Weather certainly plays a significant role in determining a location to move when one decides to retire. This is quite evident when looking at places like Southern California, Arizona, Las Vegas and Florida with their huge population of people in the over 55 crowd. But how important really is weather? I have spent a fair amount of time trying to get to the bottom of it and the results thus far are quite interesting, but not really surprising.
People who spent the bulk of their lives in places like New England and the Upper Mid-west seem to have the highest desire to retire in the sun-belt. That seems like the classic, "no-brainer". People from these areas have lived through what I called "Kill-U-Cold" winters and often faced snow and ice covered roads for months on end. So when perusing the forums and reading comments I find these folks be the ones saying things like; "I'm not shoveling snow anymore" or "I'm through being cold".
When I looked at the comments and postings from people in more mild climates the weather suddenly fell way down on the list of things that make a community desirable. Suddenly it was more about taxes, activities, proximity to family, etc. These folks talked about weather without the same demanding tone. It's more about the extremes than really. They don't want "Kill-U-Cold", but a little snow and rain isn't a deal breaker for them.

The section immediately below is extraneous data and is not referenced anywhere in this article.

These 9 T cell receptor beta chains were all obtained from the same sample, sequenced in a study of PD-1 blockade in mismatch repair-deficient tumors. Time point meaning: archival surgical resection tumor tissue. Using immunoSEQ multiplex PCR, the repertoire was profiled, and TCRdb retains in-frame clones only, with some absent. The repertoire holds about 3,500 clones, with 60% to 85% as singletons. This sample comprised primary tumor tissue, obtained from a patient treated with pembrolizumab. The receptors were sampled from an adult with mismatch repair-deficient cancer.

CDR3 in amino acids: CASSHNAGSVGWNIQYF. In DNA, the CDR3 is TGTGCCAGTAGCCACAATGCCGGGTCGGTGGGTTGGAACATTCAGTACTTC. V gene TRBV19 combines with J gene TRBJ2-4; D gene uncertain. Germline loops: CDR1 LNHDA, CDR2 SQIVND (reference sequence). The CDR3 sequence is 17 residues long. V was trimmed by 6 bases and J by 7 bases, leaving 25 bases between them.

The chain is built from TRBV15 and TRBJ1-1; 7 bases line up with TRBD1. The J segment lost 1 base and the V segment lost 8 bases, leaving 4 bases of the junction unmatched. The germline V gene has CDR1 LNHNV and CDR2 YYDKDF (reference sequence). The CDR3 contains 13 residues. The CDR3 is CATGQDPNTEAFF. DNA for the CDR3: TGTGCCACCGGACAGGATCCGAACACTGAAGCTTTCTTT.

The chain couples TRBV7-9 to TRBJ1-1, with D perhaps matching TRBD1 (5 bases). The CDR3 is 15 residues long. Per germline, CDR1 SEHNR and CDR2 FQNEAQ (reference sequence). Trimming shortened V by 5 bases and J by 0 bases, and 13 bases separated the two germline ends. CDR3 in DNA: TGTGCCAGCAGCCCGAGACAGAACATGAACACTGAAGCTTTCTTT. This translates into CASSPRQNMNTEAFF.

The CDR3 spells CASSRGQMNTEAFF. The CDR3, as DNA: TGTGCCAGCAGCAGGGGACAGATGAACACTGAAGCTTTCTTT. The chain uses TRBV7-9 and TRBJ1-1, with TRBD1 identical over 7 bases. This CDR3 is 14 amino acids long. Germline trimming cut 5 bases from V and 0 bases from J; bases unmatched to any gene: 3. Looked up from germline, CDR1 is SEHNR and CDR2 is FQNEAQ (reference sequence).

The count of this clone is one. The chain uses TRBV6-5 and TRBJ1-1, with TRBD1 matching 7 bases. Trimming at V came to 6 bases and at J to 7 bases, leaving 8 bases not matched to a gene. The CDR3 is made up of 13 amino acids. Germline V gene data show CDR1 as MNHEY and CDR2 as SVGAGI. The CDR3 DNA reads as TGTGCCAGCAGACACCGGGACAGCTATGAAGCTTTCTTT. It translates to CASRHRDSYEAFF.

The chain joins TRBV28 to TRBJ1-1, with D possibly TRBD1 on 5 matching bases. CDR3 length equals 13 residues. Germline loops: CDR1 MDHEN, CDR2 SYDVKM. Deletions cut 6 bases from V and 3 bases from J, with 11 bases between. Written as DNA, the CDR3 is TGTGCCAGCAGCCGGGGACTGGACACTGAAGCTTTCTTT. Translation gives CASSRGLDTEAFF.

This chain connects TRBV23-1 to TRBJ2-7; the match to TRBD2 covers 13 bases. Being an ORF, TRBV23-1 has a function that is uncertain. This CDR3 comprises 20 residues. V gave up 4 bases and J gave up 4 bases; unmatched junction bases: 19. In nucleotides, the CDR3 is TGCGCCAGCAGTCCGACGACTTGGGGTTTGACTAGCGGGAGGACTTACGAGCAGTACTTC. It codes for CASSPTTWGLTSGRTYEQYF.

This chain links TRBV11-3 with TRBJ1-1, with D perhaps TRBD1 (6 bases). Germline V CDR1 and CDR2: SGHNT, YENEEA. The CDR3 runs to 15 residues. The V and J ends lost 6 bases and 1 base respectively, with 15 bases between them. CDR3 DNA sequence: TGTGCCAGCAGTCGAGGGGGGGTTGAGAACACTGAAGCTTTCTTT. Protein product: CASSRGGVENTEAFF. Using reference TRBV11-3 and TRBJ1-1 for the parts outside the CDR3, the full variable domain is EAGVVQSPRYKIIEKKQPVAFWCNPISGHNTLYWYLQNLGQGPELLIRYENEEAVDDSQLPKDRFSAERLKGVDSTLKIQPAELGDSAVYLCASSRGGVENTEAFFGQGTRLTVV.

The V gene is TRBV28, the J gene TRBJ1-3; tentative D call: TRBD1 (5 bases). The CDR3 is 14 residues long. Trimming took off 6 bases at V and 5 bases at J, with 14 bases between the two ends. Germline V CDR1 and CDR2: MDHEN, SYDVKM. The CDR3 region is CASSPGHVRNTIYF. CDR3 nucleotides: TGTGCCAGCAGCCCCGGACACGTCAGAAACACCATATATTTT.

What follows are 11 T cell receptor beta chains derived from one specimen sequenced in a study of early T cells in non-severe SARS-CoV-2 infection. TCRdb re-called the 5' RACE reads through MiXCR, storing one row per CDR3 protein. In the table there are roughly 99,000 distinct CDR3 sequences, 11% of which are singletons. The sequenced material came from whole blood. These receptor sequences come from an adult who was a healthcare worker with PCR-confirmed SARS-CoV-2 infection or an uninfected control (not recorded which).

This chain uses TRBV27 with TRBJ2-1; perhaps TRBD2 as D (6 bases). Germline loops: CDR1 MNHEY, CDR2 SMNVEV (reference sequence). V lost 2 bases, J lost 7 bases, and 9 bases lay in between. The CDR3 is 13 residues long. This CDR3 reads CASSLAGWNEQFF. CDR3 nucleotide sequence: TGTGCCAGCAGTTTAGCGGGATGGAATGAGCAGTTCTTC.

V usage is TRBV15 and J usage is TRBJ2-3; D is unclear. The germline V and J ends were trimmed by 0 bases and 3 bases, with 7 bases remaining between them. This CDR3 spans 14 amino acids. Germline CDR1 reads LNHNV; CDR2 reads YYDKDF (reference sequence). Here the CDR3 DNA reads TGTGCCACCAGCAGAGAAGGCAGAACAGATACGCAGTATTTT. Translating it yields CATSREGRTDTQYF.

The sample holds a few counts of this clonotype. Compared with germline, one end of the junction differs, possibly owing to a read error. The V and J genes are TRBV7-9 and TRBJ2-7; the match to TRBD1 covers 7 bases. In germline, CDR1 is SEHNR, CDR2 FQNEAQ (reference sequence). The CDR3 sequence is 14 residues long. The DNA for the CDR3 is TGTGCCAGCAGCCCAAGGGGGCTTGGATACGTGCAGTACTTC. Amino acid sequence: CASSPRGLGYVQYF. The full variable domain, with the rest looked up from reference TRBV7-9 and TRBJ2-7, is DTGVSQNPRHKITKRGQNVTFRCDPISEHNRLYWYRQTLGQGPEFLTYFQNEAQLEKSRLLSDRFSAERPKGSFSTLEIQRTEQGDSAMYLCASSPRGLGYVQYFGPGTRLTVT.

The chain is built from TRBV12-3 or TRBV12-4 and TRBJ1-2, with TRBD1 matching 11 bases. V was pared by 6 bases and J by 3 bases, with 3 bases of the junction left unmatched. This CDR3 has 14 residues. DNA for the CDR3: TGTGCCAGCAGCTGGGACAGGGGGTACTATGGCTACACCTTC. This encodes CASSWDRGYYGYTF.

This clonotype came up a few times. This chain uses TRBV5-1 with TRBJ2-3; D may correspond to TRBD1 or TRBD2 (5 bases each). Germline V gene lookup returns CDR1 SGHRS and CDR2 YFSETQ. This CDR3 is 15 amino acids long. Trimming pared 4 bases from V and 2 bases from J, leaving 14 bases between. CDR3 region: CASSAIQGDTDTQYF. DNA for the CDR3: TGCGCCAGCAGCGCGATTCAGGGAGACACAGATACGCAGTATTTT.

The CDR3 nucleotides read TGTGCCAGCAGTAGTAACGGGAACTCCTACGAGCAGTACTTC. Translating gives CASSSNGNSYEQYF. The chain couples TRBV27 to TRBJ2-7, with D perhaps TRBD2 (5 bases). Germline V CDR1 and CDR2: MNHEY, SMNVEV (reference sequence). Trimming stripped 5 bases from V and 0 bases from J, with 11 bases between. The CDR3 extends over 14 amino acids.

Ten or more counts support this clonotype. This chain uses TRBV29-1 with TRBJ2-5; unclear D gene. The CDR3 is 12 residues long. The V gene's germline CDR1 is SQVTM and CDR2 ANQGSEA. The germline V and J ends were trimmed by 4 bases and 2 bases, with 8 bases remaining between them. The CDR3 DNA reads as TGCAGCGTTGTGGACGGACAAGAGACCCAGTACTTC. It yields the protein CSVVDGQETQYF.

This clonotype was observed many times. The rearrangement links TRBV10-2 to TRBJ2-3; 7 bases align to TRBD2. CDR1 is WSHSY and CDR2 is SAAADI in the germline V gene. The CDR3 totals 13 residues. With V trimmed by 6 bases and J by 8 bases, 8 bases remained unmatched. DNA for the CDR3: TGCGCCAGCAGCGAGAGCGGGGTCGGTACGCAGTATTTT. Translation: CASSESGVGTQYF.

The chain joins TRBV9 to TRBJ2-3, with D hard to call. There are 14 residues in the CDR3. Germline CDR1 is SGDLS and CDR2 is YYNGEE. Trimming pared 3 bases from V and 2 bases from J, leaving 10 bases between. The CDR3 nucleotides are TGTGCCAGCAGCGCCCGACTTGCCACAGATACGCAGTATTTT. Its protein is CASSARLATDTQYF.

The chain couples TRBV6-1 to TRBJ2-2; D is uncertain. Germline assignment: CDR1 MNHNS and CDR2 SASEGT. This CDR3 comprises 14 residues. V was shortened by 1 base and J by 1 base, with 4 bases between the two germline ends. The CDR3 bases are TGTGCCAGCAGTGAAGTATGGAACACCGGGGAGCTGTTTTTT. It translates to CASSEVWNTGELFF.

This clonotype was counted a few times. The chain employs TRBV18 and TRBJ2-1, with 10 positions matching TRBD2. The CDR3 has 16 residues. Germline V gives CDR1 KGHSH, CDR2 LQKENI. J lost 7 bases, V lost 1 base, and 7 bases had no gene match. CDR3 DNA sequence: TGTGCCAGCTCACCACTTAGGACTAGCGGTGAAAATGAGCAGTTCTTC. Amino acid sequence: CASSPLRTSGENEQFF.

This may explain why I keep finding communities in Washington State falling onto "top ten best" lists for retirees. The latest one I found was "Top Ten Best Beach Communities". It appeared as a link form a retirement oriented lifestyle blog. Port Townsend, Washington made the list. There are no palm trees in Port Townsend and you won't likely have to worry about heatstroke... ever. Yet there it is; a top destination for retirees looking for a beach/waterfront experience. Port Townsend isn't even on the Pacific Ocean, it actually fronts the Puget Sound. It is a great town however.
A few posts back I listed general climate information for a variety of locations in Washington State. Take a look at them here.
In my experience as a Realtor®, I find that there are two overriding things that bring retirement age people to Washington State. Proximity to family and taxation. This is somewhat anecdotal but I think it holds true to reality. Washington State is not only a great place to retire, but it is a wonderful place to raise a family. Our schools are highly rated and our state constitution has some of the strongest pro-schools language in the nation. Washington has also weathered the roller coaster economy better than most areas in the country. This brings families to the the state and many retirees want to be close to those adorable little grandchildren. I have blathered on a great deal about taxes so by now you know that we stand strong in that arena for retirees. See more info in this post.
There is a third interesting anecdote I find recurring; many people who come here from California cite a desire to experience four seasons. Most Californians only have two season and many have only one. These folks don't want to live in the bitter cold winters, but they have suggested they feel like they are missing out on the four season experience. I can relate to that as I like having four distinct seasons. I actually wish Vancouver got a little more snow each year.
There are many reasons to move to Washington no matter what stage in life you are at.